The £250,000 pilot in two London boroughs is being funded by local authorities and a charitable foundation
An innovative pilot, thought to be the UK’s first large-scale “Fruit & Veg on Prescription” project, has been launched to help tackle health inequality and food poverty.
Alexandra Rose Charity, in partnership with public health teams in the London boroughs of Tower Hamlets and Lambeth, has launched Fruit & Veg on Prescription as part of a £250,000 pilot funded by local authorities and a charitable foundation.
The projects will be delivered in partnership with the Bromley by Bow Centre in Tower Hamlets, one of the earliest pioneers of social prescribing, and by The Beacon Project in Lambeth.
Trials in the boroughs, which both have high rates of chronic disease, will explore the viability of fruit and veg on prescription as a long-term solution to tackling diet-related ill health and food insecurity.
The project launches as food prices continue to soar and fresh food inflation has reached a record 13.3 per cent.
Each person will be prescribed Rose Vouchers for Fruit & Veg and will receive up to £8 per week in vouchers, plus £2 per week for each household member.
Participants can spend their Rose Vouchers on the fruit and veg of their choice with local retailers and market traders. In Tower Hamlets, they will also be invited to take part in monthly healthy lifestyle group sessions to improve their understanding of nutrition and health.
Alexandra Rose Charity operates in eight locations across the UK, supporting communities via its Rose Vouchers for Fruit & Veg Projects – these help families on low incomes to buy fresh fruit and veg.
The charity, which has been doing this work since 2014, says diet-related ill health costs the National Health Service billions each year. Prescribing fruit and veg using a social prescribing approach that considers a person’s whole life situation could prevent premature death and significantly reduce healthcare costs.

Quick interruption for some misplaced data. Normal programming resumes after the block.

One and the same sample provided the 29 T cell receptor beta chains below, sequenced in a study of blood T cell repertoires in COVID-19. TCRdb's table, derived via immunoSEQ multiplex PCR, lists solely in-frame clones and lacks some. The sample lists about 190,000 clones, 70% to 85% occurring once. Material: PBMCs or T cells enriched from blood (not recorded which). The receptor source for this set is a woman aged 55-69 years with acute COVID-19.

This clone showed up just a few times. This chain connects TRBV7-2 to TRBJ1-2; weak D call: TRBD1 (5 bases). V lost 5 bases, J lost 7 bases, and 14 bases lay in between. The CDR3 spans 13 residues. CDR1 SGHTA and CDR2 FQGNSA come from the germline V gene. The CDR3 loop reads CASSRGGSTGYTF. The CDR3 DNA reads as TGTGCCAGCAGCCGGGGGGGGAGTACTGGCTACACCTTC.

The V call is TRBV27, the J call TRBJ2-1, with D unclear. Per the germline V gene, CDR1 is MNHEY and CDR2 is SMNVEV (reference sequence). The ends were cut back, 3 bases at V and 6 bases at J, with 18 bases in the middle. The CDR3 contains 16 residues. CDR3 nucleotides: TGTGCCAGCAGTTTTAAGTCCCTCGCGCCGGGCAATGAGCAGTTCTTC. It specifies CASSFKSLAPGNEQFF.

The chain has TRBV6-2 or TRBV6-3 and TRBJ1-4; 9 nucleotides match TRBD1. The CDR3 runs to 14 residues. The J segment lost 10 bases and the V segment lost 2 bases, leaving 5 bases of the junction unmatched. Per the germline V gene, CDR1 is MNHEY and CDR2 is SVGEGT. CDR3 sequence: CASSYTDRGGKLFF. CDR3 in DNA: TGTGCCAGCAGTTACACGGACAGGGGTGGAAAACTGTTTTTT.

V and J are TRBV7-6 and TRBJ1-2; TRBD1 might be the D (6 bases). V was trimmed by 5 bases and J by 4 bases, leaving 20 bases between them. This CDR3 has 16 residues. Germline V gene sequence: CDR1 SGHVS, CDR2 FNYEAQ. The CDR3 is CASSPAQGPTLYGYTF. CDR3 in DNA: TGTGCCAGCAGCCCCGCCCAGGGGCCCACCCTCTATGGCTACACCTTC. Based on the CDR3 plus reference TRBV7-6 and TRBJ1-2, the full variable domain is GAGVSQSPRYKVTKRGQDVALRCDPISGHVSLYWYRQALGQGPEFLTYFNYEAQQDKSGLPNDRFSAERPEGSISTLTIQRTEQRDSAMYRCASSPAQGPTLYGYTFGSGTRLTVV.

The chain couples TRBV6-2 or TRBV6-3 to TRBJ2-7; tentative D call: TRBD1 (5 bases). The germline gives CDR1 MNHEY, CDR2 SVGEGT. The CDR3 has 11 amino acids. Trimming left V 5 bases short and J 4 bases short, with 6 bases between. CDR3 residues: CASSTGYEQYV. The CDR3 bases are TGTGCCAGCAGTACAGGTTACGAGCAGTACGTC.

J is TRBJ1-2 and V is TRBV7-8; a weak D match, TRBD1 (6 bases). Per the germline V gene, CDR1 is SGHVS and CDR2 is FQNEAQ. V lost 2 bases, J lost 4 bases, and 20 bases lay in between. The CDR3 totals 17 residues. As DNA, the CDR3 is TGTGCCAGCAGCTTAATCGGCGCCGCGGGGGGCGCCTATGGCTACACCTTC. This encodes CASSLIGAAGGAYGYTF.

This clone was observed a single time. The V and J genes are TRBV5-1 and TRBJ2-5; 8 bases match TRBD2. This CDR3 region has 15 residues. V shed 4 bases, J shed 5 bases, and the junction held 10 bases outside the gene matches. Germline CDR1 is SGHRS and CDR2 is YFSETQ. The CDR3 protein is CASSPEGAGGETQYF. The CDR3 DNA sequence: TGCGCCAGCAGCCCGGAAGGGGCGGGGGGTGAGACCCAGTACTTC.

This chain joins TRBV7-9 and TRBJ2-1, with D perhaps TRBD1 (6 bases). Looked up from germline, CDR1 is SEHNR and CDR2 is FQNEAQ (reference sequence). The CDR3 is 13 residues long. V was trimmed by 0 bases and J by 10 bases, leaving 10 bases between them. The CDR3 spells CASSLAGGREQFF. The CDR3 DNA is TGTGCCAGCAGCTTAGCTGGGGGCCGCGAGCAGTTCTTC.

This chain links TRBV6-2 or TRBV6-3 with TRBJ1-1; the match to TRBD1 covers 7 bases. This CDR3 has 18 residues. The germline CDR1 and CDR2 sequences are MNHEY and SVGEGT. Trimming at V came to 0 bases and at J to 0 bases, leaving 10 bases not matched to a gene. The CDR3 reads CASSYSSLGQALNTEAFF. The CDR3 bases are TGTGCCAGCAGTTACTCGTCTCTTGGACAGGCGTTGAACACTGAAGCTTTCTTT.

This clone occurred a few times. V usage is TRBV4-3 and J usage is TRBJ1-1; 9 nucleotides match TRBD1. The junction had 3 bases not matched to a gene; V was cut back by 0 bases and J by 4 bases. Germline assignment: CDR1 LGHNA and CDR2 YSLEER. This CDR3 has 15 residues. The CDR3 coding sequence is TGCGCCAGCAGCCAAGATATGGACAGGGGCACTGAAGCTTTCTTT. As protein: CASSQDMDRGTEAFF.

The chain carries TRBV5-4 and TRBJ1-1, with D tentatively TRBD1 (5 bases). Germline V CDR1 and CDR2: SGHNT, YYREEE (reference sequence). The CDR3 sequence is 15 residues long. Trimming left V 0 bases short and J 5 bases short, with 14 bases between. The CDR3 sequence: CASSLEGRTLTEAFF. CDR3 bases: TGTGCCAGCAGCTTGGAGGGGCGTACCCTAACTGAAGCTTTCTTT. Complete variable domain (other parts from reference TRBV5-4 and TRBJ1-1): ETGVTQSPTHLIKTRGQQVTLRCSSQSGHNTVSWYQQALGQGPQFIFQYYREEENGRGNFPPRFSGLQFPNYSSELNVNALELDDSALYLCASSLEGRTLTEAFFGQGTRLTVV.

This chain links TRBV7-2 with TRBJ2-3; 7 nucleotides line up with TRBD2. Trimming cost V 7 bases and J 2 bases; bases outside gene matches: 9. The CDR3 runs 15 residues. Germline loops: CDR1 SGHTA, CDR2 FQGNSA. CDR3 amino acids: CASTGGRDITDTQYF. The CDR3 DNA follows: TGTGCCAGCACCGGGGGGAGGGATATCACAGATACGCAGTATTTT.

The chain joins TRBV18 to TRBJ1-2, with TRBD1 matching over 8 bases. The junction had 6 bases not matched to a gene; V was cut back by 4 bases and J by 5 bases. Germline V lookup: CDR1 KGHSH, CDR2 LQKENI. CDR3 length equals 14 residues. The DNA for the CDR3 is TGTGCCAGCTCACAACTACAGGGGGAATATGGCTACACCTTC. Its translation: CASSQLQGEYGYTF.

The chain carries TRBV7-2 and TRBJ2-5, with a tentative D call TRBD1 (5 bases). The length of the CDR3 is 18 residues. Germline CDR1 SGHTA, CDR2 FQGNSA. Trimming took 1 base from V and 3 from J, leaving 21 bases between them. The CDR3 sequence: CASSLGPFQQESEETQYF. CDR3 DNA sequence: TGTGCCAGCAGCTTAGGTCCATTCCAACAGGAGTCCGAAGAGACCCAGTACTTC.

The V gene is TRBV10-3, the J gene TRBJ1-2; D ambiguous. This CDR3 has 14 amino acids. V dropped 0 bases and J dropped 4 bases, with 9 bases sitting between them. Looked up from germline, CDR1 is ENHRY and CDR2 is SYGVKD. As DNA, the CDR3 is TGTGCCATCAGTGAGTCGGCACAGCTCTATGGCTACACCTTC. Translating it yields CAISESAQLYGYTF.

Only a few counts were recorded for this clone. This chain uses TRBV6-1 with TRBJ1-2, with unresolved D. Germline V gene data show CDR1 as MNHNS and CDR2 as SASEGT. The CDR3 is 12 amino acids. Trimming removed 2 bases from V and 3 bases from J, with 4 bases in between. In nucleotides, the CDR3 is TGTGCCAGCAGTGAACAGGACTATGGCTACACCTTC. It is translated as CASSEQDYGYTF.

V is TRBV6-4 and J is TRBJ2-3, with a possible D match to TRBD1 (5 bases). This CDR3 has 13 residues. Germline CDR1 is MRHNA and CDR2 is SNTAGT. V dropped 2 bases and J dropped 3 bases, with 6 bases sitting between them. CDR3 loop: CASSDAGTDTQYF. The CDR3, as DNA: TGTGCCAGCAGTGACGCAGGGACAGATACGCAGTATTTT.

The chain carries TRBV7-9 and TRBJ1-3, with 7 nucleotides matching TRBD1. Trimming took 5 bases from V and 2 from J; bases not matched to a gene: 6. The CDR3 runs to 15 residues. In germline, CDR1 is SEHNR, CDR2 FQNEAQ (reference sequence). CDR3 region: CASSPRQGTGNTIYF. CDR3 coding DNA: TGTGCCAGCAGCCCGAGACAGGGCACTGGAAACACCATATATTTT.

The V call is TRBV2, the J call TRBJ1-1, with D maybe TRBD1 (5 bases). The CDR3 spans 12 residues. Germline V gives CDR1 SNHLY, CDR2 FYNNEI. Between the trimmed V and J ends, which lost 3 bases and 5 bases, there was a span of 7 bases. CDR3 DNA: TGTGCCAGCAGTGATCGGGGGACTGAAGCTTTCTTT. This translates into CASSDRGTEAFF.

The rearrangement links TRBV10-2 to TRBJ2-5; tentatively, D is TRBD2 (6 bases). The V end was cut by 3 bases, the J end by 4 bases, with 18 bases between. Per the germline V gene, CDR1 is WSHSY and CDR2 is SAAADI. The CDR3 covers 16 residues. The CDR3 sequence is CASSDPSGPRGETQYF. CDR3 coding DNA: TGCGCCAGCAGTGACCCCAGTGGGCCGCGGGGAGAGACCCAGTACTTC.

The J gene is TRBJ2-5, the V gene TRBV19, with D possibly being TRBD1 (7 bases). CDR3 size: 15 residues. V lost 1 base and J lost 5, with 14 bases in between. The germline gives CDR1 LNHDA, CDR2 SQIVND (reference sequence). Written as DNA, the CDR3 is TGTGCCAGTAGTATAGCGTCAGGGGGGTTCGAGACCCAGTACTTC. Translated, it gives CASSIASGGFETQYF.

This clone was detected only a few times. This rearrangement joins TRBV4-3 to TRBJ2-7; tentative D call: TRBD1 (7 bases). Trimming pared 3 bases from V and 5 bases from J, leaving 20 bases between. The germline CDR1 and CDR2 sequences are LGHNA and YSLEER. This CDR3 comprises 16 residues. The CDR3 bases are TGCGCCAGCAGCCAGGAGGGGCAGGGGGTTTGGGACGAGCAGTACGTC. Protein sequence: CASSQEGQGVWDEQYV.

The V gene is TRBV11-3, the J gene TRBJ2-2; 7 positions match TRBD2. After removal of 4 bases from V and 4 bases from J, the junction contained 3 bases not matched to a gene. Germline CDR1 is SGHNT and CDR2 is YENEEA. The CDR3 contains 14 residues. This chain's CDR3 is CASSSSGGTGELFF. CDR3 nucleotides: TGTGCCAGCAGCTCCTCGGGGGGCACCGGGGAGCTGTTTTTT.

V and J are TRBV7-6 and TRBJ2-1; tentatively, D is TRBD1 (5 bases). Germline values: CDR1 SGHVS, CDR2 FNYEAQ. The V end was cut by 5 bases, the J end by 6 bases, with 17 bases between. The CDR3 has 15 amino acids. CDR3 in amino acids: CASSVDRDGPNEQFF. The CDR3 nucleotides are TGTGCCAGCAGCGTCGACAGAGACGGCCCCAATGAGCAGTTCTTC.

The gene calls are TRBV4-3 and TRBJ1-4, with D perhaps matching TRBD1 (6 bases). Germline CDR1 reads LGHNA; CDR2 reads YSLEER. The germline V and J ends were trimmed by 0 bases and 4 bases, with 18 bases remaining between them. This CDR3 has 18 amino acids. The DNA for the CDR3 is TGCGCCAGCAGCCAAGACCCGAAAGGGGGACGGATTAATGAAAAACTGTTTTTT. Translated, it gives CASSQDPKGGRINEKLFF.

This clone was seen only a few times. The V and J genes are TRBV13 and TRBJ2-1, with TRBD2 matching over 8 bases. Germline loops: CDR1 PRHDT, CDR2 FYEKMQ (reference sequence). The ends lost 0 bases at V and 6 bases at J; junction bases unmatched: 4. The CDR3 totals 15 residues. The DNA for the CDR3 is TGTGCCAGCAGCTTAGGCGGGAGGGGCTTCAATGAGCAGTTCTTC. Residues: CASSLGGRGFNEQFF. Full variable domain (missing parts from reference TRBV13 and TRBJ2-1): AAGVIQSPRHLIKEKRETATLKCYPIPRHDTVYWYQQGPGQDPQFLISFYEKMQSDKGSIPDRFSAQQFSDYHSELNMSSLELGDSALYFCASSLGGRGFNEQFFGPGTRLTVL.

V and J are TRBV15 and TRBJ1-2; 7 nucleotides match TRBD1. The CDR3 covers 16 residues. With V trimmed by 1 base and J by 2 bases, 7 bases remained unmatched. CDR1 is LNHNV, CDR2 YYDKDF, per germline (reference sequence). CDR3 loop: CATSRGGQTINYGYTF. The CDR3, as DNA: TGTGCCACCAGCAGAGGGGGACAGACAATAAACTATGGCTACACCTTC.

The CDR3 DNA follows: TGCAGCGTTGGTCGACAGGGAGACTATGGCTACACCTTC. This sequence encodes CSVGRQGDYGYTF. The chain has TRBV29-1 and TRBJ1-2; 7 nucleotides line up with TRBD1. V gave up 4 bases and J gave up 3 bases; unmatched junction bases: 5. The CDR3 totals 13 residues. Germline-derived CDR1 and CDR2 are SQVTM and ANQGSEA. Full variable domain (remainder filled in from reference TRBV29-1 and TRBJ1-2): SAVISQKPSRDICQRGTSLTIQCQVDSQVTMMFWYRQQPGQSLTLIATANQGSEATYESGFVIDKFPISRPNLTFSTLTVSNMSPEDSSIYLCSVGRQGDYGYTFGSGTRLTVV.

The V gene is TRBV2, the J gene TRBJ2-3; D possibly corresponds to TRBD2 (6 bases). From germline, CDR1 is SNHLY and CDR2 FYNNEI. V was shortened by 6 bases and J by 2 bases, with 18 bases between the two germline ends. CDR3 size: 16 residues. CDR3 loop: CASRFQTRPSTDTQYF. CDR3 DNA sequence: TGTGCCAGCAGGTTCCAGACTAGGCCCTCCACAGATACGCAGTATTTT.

“Fruit & Veg on Prescription is an idea whose time has come,” said Jonathan Pauling, chief executive at Alexandra Rose Charity.
“The cost of living crisis is worsening and exacerbating rising levels of diet-related ill health and food insecurity. When calories from unhealthy food are three times cheaper than healthy alternatives, it makes sense that people will prioritise being full rather than being healthy, but this only stores up problems for the future.
“Diet-related ill health is costing the NHS billions every year, but more importantly, it is limiting the life chances of people on low incomes. We hope that the Fruit & Veg on Prescription Project will make a healthy diet easier to access for people who are struggling.”
Professor Sir Sam Everington, a GP in Bromley by Bow, Chair of NHS Tower Hamlets Clinical Commissioning Group, and Vice President of the British Medical Association, said all clinicians should embrace the prescription of fruit and veg.
“So many long and short-term illnesses deteriorate significantly with a poor diet. A healthy diet can often achieve far more than any medicines I can prescribe as a GP.
“Therefore, fruit and veg prescriptions are essential in reversing and preventing many illnesses. When I trained over 40 years ago, Type 2 Diabetes was a disease of the elderly. We are now seeing it in teenagers. Much of it is preventable with a healthy diet and good regular exercise. Fruit and veg should be part of every prescription.”
Dr Chi-Chi Ekhator, GP Lead at the Beacon Project and vice-chair of the Ascension Trust, said: “Fruit and Veg on prescription is absolutely key to tackling health inequalities in many vulnerable communities. As a GP, I continue to hear more and more from patients who have to make choices such as eating or heating as they grapple with the economic climate.
“Moreover, some are forced to forgo looking after their chronic diseases in the face of rising costs. It is not surprising that choosing to purchase fruits and vegetables becomes less of a priority. This scheme aims to help those who are most vulnerable achieve better control of their health through lifestyle choices that are evidenced based and will indeed make a huge difference not only to the individual but also to the NHS as a whole.”
During the 12-month pilot, Rose Vouchers for Fruit and Veg will be distributed to a target group of 122 residents across both boroughs who are at risk of, or have, conditions such as high blood pressure, diabetes or mental health conditions and are struggling financially.
Tower Hamlets currently has the highest poverty rate (39 per cent), child poverty rate (56 per cent) and income inequality of all London boroughs, while Lambeth also has a high rate of chronic disease and health inequality.
When the pilot is evaluated, it could be rolled out across the UK subject to funding.
Alexandra Rose Charity has also called for the government to implement the recommendations of the National Food Strategy quickly. The strategy, which has been on hold, recommended a “Community Eatwell” programme which recognised the huge potential role of empowered local communities working with primary care to radically change eating habits and health.